What is a Sale and Purchase Agreement?
The agreement should include the following:
- Names(s) of the buyer and seller
- Property’s address and type of title
- Any chattels to be sold with the property (for example, drapes, white ware, light fittings and fixed floor coverings)
- Rate of interest for late settlement
- Deposit amount
- Any buyer conditions
- Date when the agreement becomes unconditional
- Settlement date
Why do we need a lawyer to review the Sale and Purchase Agreement?
What is a Title search?
What is a LIM (Land Information Memorandum)?
Many Sale and Purchase Agreements have a clause relating to a LIM so your lawyer can consider the LIM before the agreement goes unconditional.
Do I need a building or engineering inspection/report?
- Interior – services
- Exterior – roof, roof space and sub floor
- Site – potential for flooding, drainage, site conditions (retaining walls, etc.), run-off from adjacent ground
- Other buildings on the title
For apartments, the inspector will generally only inspect the interior and balcony, if there is one.
What is a Code of Compliance?
An owner of a property owner must apply for a CCC once all the work has been completed and inspected.
What is a valuation report and why do I need it?
A valuation generally involves a registered valuer visiting the property to assess the market worth of the house. They will conduct a full inspection of the property and also look at the property’s title, council zoning maps and other comparable property sales.
What is a unit title?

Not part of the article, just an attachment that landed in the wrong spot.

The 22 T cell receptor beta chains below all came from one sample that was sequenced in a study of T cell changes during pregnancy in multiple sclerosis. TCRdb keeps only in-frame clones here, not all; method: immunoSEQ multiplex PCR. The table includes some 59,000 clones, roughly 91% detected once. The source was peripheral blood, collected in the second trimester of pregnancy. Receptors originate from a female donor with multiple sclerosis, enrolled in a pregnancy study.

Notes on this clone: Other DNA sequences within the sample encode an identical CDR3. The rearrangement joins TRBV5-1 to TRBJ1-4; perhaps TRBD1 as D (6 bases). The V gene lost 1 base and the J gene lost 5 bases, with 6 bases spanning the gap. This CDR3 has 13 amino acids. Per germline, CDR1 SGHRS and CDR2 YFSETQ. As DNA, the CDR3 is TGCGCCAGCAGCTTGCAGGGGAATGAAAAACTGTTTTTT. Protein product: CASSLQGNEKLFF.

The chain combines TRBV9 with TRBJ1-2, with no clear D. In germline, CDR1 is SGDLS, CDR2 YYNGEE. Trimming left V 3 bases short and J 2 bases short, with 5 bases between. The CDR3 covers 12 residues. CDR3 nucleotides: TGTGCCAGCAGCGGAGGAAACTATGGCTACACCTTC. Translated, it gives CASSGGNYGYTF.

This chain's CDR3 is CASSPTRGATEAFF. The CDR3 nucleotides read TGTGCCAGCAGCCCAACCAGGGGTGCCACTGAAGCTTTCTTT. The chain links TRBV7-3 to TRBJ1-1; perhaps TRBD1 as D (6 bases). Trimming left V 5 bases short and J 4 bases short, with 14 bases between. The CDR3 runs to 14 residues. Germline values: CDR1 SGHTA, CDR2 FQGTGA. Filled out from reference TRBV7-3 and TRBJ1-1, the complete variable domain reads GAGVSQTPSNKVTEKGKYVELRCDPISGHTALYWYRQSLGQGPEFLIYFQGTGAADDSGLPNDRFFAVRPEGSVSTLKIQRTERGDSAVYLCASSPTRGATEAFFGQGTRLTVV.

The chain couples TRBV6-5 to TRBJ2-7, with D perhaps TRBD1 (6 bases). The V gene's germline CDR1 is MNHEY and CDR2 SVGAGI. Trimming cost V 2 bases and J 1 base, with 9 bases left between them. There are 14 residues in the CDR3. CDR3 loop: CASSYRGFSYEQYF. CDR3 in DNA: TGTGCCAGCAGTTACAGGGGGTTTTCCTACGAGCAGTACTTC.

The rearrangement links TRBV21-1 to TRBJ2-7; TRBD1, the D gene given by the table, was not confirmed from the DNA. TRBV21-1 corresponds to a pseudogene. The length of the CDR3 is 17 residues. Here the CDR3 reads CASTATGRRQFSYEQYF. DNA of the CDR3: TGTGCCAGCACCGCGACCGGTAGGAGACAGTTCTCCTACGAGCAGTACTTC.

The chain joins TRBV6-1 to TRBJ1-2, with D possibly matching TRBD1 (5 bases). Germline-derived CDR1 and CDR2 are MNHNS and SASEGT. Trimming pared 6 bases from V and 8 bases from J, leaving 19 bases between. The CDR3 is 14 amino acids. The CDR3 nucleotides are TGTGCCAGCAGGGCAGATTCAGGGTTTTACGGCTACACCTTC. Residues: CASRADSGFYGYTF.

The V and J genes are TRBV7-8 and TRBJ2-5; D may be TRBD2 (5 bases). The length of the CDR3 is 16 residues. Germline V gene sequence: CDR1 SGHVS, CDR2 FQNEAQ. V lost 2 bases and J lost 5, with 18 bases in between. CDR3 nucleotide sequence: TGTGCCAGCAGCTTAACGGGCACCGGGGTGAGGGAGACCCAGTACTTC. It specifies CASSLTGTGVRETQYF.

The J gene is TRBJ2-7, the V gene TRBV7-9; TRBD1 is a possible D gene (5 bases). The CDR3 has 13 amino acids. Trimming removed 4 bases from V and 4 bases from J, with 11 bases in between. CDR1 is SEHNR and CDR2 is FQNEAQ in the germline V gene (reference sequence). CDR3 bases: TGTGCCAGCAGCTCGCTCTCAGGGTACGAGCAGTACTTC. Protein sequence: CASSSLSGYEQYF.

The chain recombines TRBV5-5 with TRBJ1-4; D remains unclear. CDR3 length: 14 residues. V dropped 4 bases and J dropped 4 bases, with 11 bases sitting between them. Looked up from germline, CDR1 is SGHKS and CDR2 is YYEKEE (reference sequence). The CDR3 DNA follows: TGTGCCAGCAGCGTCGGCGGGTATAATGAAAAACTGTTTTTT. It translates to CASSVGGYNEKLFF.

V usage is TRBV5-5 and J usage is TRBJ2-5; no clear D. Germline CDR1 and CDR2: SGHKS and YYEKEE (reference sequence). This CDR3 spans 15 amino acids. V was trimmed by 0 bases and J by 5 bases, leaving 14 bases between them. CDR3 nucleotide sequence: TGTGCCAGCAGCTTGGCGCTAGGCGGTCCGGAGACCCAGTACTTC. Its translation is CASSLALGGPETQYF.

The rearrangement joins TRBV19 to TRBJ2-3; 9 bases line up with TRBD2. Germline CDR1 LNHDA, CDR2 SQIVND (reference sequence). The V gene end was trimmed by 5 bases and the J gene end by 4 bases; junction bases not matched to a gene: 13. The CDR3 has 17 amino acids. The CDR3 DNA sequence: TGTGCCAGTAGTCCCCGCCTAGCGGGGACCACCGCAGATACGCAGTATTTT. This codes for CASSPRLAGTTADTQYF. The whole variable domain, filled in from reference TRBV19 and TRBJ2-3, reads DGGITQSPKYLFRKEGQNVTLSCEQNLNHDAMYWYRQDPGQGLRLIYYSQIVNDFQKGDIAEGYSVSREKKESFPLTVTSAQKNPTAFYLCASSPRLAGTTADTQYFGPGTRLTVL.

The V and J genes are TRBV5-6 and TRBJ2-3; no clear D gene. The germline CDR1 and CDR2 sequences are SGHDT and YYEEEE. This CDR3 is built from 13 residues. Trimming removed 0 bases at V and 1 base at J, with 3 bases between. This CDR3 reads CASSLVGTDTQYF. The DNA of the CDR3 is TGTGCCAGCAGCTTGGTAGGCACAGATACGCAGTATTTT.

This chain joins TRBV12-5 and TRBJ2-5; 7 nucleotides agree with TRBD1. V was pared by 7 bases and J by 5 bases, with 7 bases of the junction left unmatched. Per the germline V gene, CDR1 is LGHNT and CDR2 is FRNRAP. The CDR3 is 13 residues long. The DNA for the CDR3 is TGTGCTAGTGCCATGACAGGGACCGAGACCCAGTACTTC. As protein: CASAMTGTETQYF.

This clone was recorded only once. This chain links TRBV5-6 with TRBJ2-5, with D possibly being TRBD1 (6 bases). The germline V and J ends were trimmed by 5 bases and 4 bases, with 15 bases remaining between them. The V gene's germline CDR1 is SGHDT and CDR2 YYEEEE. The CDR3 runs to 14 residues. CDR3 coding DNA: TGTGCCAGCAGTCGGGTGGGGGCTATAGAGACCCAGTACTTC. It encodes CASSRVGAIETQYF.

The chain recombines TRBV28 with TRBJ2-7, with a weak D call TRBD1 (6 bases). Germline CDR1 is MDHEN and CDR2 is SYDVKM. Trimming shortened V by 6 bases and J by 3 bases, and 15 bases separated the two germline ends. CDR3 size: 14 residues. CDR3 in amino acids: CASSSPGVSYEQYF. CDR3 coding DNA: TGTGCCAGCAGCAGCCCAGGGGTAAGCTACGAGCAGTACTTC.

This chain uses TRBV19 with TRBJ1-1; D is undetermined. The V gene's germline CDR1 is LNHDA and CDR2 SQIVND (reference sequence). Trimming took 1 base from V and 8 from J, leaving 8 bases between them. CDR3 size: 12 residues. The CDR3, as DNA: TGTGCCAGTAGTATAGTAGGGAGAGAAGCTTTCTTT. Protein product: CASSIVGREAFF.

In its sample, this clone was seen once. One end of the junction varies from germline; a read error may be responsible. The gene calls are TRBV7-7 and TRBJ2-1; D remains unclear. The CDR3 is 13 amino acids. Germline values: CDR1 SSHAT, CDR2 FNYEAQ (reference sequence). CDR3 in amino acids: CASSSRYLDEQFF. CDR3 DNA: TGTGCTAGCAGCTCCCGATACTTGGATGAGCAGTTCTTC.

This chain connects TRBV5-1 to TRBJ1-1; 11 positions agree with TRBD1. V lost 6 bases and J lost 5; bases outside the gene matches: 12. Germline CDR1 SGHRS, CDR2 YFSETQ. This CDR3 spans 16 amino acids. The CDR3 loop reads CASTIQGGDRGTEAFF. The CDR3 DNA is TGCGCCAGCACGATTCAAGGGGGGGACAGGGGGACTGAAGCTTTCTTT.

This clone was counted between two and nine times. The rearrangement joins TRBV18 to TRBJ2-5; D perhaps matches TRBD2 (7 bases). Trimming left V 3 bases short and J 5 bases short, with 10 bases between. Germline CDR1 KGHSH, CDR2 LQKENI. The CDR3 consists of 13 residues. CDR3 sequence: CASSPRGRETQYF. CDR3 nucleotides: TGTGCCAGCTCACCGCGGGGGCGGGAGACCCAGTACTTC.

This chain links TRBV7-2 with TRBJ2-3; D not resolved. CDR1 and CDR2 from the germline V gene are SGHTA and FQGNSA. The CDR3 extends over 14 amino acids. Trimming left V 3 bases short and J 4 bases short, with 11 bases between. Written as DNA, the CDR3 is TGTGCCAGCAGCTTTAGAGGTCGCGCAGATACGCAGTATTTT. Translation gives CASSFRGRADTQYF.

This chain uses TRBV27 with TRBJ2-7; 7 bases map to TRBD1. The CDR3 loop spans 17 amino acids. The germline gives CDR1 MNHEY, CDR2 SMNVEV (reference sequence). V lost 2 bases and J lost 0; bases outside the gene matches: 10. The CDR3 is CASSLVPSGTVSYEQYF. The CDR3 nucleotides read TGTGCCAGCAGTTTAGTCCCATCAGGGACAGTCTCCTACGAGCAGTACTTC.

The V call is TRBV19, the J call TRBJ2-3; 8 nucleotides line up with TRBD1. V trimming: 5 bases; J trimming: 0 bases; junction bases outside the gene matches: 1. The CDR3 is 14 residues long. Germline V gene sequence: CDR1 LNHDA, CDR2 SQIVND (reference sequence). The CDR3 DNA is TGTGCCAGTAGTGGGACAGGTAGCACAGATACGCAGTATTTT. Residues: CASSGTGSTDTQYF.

What is a cross lease?
What inspections do we need to conduct on a property before we purchase it?
- A building inspection
- An engineers’ inspection
- A valuation
- Any other professional advisors – this could include a company that does moisture readings
What are the different types of property ownership?
A property can be bought in:
- Sole ownership – one person owns the property
- Co-ownership – more than one person owns the property. These types of ownerships can be in ‘tenants in common’ or ‘joint tenants’.
Tenants in common have a share of the property. This can be equal shares or differing shares. If a tenant in common dies, the share needs to be dealt with by Will.
Joint tenants own an equal share of the property. If a joint tenant dies, the share is passed to the other tenant (they will become the sole owner).
Mike Newdick - Residential property specialist
Mike Newdick has enjoyed a successful career with Turner Hopkins since his graduation from Auckland University and admission to the Bar in 1986.
Becoming a partner in 1994, he practices in most areas of law, including commercial and contract matters, finance, property development, sale and purchase, company restructuring and creditor protection, trust and estate work.
Mike is a North Shore resident and actively involved in a number of local community activities, including being an established personality in the surfing world.
“Although Turner Hopkins is seen as a medium size law firm, we pride ourselves on being able to deliver a complete range of professional services.”